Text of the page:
I kept moving forward on this journey of the 12 steps because I became afraid to stop. The fear of what would happen if I picked up again was overwhelming at times early on. Relationships with people from my past began to be repaired. Not everyone was lining up to be in my life again, but in most cases I was able to make things right where I had wronged people. It was so powerful and life-changing to watch relationships completely transform. I had no idea how to be the healthy half to any relationship when I got sober. Learning how to be a good daughter, sister, girlfriend etc. was brand new for me. When it came to intimate relationships, I was a jealous, insecure and needy girlfriend. The steps taught me how to not be like that. They taught me how to trust in others and how to have faith.
It’s hard not to go on about the transformative process of the steps forever. I truly believe I would not be alive, let alone sober if I never found them. They gave me the ability to identify my feelings, to feel joy, and to be grateful. I had tried so many other things in previous attempts at recovery. These included new relationships, new apartments, new states of residence, different drugs etc. I could never put any time together no matter what I tried to change. Early recovery was challenging in so many ways, but the 12 steps gave me freedom and peace I never thought possible.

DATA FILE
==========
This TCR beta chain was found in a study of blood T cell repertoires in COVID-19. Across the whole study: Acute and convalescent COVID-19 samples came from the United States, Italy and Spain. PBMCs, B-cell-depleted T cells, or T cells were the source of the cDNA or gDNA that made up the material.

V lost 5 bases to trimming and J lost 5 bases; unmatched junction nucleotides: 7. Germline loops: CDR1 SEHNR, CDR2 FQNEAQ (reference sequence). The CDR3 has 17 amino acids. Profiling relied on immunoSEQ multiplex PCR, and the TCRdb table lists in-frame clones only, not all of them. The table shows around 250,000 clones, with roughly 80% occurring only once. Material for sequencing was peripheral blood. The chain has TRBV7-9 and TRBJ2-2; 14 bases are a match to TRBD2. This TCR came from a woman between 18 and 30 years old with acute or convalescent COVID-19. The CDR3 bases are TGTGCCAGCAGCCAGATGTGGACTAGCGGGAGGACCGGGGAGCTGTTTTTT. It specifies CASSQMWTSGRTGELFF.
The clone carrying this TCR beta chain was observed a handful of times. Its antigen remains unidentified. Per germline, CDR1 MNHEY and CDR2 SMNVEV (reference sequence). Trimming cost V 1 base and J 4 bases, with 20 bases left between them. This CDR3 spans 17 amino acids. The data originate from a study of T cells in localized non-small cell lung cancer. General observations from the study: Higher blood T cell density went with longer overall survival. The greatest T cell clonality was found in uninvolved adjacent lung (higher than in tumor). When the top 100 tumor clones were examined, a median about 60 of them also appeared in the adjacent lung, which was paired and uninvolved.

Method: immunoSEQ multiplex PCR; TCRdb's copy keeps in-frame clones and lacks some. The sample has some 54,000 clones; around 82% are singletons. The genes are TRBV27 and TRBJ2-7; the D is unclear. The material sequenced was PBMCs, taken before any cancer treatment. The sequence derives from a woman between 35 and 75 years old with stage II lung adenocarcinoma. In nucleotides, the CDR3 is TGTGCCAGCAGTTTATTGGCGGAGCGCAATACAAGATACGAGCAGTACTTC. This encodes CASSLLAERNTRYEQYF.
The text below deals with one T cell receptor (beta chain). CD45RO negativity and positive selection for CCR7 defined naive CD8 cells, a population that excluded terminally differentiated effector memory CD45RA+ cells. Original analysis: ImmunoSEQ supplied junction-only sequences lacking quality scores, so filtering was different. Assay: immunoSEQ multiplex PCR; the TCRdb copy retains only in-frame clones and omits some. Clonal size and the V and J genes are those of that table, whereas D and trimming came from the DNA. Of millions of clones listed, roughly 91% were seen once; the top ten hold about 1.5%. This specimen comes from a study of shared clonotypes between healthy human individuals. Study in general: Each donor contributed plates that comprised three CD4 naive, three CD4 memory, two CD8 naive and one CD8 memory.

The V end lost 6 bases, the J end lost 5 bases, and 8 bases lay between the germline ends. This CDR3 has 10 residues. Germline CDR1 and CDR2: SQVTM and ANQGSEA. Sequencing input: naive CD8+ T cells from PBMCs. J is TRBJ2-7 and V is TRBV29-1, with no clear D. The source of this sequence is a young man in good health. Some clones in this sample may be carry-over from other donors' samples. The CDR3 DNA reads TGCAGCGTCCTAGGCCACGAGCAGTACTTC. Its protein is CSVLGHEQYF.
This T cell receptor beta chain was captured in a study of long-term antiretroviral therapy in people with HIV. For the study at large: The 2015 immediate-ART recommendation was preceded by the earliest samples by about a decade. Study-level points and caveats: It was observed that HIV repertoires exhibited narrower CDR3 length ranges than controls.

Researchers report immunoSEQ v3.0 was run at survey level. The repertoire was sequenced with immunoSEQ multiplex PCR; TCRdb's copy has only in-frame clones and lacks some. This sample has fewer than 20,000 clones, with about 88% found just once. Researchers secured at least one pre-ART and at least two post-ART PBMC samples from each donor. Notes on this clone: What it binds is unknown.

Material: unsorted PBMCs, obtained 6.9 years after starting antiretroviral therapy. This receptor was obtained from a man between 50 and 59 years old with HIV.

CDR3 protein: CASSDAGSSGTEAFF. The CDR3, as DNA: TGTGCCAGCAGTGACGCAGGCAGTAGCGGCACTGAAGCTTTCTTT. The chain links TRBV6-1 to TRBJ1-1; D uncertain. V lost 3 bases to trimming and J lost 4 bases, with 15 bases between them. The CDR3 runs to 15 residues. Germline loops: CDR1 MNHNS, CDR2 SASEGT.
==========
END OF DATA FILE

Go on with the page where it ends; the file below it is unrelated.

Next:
I spent many years going to AA meetings where I never heard about the 12 steps. It was never explained to me that there was a solution. I heard all the classic slogans like, “Suit up, show up and shut up” and “Do 90 in 90” and “Just don’t drink.” If it was as simple as just not drinking I just wouldn’t drink! For me, doing 90 meetings in 90 days wasn’t always attainable with work or school schedules. I would miss one meeting and then beat myself up for not being perfect. It was helpful to find quality meetings. Instead of going to a meeting just to say I went to one, I found a few that were really powerful and full of great recovery. I didn’t show up and shut up. People answered my questions and really wanted to get to know me. For the first time in as long as I could remember I began building meaningful connections with people.
My point here is that everyone’s path to recovery can look different. It is not a one size fits all. What worked for me was going to quality 12 step meetings, finding a sponsor, and making a commitment to get through the steps.
This is the first layer of me creating my authentic path to recovery. Doing the steps and really beginning to change the person I was erased that doubtful voice in my head that always questioned if a person like me could recover.
Photo by Julia Caesar on Unsplash
Chaos and Confusion into Confidence and Courage
I am not sure when it actually happened. It was this long process that revealed itself as slowly as a New England winter transforms into spring. It takes awhile and unfolds at its own pace. It cannot be rushed. A few steps forward and a couple of steps back. Slowly, progress is made. Chaos and Confusion
At some point, I realized “Ah. I. Can. Do. This.” I can live happily clean and sober. It occurred to me that the chaos and confusion I was once living in addiction transformed in to confidence and courage. And this is how.
Physical and Mental Transformation